6. I work in an inclusive setting and we have a number of 3 & 4 yr olds who also have behavioural difficulties. We talk about behaviours which we feel may occur on a daily basis and try and teach the children strategies to either prevent or deal with the situations themselves for example - tongue pulling: we tell the children to say 'stop' or "that's not kind". We then tell the children if it carries on or they are upset by it then tell a teacher. Pushing is a big issue at the moment for our setting so we have role played a situation and got the children to think of ways they can tell another child to stop. We also tell the children it's OK to say " your hurting me" or "pulling your tongue out is not kind!" It does take time though...the children are using some of the strategies now and it's over a term into the year but it does continually need to be addressed. Sometimes if it is a very articulate child I will actually say " What do you need to tell 'Bob' about that behaviour?" or I have even said "I bet you can sort that out yourself!" Again every class is different and you'll know what will work but circle time (sometimes) needs to be dedicated to these issues just so the children can get it off their chest! I know it's draining!
     

  7. Personally, I think the only way to deal with the issue is to take the time (I know this is difficult to find but it will pay off in the end!) to really teach these skills – with stories, discussion and scenarios and give children opportunities to practice them through role play etc. I think that children need to learn the difference between serious bullying and occasional nasty comments or thoughtless behaviour (like pushing etc) as this is an inevitable part of life (however much we should try to protect children from it) and a good way they can do this is through stories that de-personalise the issues they face and role-play – perhaps using puppets.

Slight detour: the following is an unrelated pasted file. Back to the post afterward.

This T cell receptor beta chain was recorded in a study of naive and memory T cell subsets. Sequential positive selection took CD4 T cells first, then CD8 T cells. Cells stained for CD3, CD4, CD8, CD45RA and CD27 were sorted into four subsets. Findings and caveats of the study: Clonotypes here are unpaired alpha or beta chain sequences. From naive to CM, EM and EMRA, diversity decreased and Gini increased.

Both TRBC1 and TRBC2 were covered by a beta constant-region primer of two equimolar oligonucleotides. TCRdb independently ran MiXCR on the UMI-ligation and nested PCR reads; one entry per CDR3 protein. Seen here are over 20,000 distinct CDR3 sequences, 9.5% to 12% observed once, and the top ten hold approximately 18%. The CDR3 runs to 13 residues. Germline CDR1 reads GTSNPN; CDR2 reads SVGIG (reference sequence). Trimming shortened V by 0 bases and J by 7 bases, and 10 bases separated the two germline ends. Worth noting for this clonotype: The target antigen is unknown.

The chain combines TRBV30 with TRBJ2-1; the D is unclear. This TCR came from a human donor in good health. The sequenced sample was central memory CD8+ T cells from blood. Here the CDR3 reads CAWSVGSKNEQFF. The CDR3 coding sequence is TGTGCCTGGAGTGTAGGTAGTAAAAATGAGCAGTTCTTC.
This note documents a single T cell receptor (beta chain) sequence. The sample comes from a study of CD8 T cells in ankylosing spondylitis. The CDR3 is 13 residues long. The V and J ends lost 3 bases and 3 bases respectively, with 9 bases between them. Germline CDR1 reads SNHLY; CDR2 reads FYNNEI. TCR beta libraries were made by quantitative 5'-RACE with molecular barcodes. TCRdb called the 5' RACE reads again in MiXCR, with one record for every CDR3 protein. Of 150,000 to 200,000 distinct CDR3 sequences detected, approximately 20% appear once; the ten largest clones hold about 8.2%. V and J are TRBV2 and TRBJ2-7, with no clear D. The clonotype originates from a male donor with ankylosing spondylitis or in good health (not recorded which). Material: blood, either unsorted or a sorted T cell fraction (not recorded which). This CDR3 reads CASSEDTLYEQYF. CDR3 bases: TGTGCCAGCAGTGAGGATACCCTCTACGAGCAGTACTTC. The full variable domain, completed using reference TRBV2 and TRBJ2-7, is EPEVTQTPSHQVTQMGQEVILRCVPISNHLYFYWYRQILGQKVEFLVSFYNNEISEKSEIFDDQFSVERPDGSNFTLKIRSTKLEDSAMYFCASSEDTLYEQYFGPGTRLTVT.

We should teach children how to turn put-downs into compliments, turn a nasty remark into a joke or say something effective and powerful back to someone who is being unkind to them as this will be far more useful in the future than simply telling them to ‘tell the teacher’. We also need to teach children why it is better to be kind to others (for them and everyone else) and show – again through stories etc – why we need other people and how society wouldn’t work if we all went around pushing and shoving one another. It takes time and repetition unfortunately!
    Whilst we don’t have a story that specifically addresses the issue of telling tales (yet!) the following might be helpful (some designed for KS2 but can be adapted for younger children)





     
  8. I've taken to turning it back to the child and asking: Why are you telling me that? I say it calmly and politely so that the children hopefully know I'm not cross/can't tell I'm irritated. If they respond with, "Because it hurt my feelings," etc, I address it by telling the child to ignore it and say that I will have a quiet word with the other child when it is appropriate. If they stare at me I say, "If you can't tell me WHY you're telling me that, maybe you need to go away and have a think about it." Essentially I try to draw the child's attention to what they are doing and hopefully make them more aware of how irritating their own behaviour can be. It's having a reasonably good impact at the moment.